Let’s be clear: the boat race is still profoundly elitist
Today’s Oxford and Cambridge boat race will, for the first time, see women of the two universities permitted to race on the same course as the men and on the same day in front of a live television audience.
This is a step forward for gender equality and another blow to patriarchal assumptions that women are too ‘delicate’ for such sporting endeavours. As recently as 1962 the captain of Selwyn College at Cambridge wrote to the university’s women’s boat club to chastise them for perpetrating something that was “a ghastly sight, an anatomical impossibility and physiologically dangerous”.
But let’s be clear: the boat race is still profoundly elitist. We should all welcome the levelling of the playing field between men and women, but the next step is for Oxford and Cambridge – and by extension the boat race – to open themselves up more fully to those from non-privileged backgrounds.
Just one in 10 children who attend either Oxford or Cambridge are entitled to free school meals – compared with a fifth of children in Britain as a whole. A quick glance at some of the surnames which still dominate at Oxford makes the same point in a slightly different way. According to a 2013 study by the London School of Economics, a disproportionately large number of places at Oxford were taken up by people with Norman Conquest surnames such as Baskerville, Darcy, Mandeville and Montgomery.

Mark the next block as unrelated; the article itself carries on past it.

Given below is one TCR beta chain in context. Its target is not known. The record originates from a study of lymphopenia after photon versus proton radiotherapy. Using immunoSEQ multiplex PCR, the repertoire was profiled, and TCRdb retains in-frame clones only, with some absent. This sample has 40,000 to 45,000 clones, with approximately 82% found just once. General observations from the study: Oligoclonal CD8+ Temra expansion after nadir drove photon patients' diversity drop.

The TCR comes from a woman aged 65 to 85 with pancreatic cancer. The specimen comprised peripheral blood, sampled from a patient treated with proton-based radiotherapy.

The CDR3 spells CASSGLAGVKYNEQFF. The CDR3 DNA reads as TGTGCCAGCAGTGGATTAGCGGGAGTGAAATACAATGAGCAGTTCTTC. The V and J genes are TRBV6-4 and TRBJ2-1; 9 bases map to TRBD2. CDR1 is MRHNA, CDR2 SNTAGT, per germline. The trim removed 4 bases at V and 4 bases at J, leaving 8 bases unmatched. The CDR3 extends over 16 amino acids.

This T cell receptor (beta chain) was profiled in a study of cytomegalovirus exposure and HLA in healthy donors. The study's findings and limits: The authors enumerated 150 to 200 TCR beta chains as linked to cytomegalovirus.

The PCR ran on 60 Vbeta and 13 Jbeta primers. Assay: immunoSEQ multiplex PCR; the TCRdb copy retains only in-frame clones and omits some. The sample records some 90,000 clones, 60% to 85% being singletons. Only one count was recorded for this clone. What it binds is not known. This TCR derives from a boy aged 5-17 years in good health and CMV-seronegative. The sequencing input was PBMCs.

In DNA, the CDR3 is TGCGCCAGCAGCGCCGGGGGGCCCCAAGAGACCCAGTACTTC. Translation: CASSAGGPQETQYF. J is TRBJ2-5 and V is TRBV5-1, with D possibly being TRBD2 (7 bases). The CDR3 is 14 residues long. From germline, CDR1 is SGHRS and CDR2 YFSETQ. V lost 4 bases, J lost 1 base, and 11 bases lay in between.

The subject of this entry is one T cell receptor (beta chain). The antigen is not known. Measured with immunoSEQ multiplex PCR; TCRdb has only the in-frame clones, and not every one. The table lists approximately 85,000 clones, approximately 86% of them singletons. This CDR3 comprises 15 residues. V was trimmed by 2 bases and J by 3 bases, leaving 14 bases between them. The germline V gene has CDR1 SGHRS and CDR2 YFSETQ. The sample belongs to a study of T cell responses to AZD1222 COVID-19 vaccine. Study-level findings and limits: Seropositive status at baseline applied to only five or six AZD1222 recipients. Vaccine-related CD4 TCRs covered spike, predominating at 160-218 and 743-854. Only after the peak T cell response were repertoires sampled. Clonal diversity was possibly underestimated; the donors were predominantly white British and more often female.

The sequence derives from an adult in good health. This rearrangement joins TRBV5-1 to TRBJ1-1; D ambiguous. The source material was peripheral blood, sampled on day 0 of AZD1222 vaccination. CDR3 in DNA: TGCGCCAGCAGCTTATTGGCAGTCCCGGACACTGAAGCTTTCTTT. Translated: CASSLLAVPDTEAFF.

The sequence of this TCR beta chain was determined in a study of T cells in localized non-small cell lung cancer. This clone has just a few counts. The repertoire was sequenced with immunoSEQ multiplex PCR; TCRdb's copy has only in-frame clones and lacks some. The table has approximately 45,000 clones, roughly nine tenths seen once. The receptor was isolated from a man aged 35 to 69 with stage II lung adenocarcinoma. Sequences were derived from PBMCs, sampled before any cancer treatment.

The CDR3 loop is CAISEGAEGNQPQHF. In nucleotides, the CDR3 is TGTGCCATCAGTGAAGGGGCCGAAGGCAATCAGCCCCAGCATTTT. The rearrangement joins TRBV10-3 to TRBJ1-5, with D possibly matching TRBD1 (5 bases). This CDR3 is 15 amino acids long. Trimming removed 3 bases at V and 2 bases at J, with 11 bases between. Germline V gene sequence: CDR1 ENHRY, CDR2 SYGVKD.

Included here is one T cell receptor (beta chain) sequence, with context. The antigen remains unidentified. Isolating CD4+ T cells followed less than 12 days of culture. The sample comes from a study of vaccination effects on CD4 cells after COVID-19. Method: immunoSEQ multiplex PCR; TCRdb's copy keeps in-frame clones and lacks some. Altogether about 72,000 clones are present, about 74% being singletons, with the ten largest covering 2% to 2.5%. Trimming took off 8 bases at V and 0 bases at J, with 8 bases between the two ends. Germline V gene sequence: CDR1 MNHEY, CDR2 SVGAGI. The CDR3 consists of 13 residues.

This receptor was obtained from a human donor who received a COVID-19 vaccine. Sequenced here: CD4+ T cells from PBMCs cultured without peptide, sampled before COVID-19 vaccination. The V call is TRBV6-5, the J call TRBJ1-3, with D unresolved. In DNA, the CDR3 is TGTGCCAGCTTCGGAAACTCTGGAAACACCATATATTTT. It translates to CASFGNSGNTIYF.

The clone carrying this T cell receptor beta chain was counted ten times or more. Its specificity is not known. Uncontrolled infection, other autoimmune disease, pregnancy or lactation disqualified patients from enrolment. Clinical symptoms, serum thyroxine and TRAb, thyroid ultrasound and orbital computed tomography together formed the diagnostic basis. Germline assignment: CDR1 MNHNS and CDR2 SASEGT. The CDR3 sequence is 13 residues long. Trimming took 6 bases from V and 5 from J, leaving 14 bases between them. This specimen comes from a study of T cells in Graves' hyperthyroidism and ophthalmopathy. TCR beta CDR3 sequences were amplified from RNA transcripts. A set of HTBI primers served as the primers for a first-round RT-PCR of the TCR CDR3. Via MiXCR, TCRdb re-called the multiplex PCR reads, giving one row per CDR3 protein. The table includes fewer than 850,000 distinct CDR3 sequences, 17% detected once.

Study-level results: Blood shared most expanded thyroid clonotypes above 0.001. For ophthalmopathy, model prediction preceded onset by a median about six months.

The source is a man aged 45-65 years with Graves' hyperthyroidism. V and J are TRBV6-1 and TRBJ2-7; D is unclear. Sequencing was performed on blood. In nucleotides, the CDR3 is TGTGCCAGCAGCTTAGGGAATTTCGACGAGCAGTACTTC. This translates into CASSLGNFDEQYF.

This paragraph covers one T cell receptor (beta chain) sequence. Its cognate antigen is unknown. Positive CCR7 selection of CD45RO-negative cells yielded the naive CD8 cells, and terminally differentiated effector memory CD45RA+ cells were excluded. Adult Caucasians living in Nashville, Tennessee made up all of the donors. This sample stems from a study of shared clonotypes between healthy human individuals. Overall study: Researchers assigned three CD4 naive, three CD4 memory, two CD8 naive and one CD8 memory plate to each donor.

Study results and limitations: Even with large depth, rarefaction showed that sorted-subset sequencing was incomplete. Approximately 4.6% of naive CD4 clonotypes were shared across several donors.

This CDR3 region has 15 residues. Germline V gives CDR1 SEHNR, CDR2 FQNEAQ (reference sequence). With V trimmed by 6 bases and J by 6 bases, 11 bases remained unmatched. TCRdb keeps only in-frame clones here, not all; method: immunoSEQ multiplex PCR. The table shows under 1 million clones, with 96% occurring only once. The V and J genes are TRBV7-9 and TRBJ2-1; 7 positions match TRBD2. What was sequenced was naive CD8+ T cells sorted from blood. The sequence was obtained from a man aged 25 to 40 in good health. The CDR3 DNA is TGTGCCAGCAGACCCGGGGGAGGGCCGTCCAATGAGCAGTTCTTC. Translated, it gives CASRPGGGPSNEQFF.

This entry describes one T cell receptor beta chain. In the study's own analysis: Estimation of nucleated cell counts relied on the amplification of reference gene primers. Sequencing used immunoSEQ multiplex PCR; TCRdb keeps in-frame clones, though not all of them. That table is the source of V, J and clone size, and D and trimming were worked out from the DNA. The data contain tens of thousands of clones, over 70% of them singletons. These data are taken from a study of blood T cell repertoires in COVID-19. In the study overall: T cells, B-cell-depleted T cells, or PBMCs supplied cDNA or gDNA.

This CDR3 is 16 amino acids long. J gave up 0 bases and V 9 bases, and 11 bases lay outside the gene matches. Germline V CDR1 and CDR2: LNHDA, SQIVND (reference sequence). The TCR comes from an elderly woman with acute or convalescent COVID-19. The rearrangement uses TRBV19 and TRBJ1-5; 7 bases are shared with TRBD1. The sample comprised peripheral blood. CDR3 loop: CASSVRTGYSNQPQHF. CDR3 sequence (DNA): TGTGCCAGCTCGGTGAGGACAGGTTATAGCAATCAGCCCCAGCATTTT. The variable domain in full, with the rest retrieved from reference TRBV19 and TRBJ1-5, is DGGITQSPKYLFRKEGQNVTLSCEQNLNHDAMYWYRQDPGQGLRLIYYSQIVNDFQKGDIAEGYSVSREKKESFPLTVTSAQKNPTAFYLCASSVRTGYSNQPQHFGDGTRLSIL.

This isn’t because a Norman surname is a sign of super intelligence; it’s because we live in a society where class privilege cascades down the generations like a tennis ball bouncing down a flight of stairs. More young people from the London borough of Richmond attend Oxford and Cambridge than from the entire city of Birmingham.
And so as much as today’s boat race may be a victory for gender equality, we should not ignore the class inequalities that persist at our top universities – and in society more generally – in a fit of liberal hubris. As I’ve written a number of times, equality isn’t a state of affairs that is half upper middle class women and half upper middle class men.
James Bloodworth is the editor of Left Foot Forward. Follow him on Twitter
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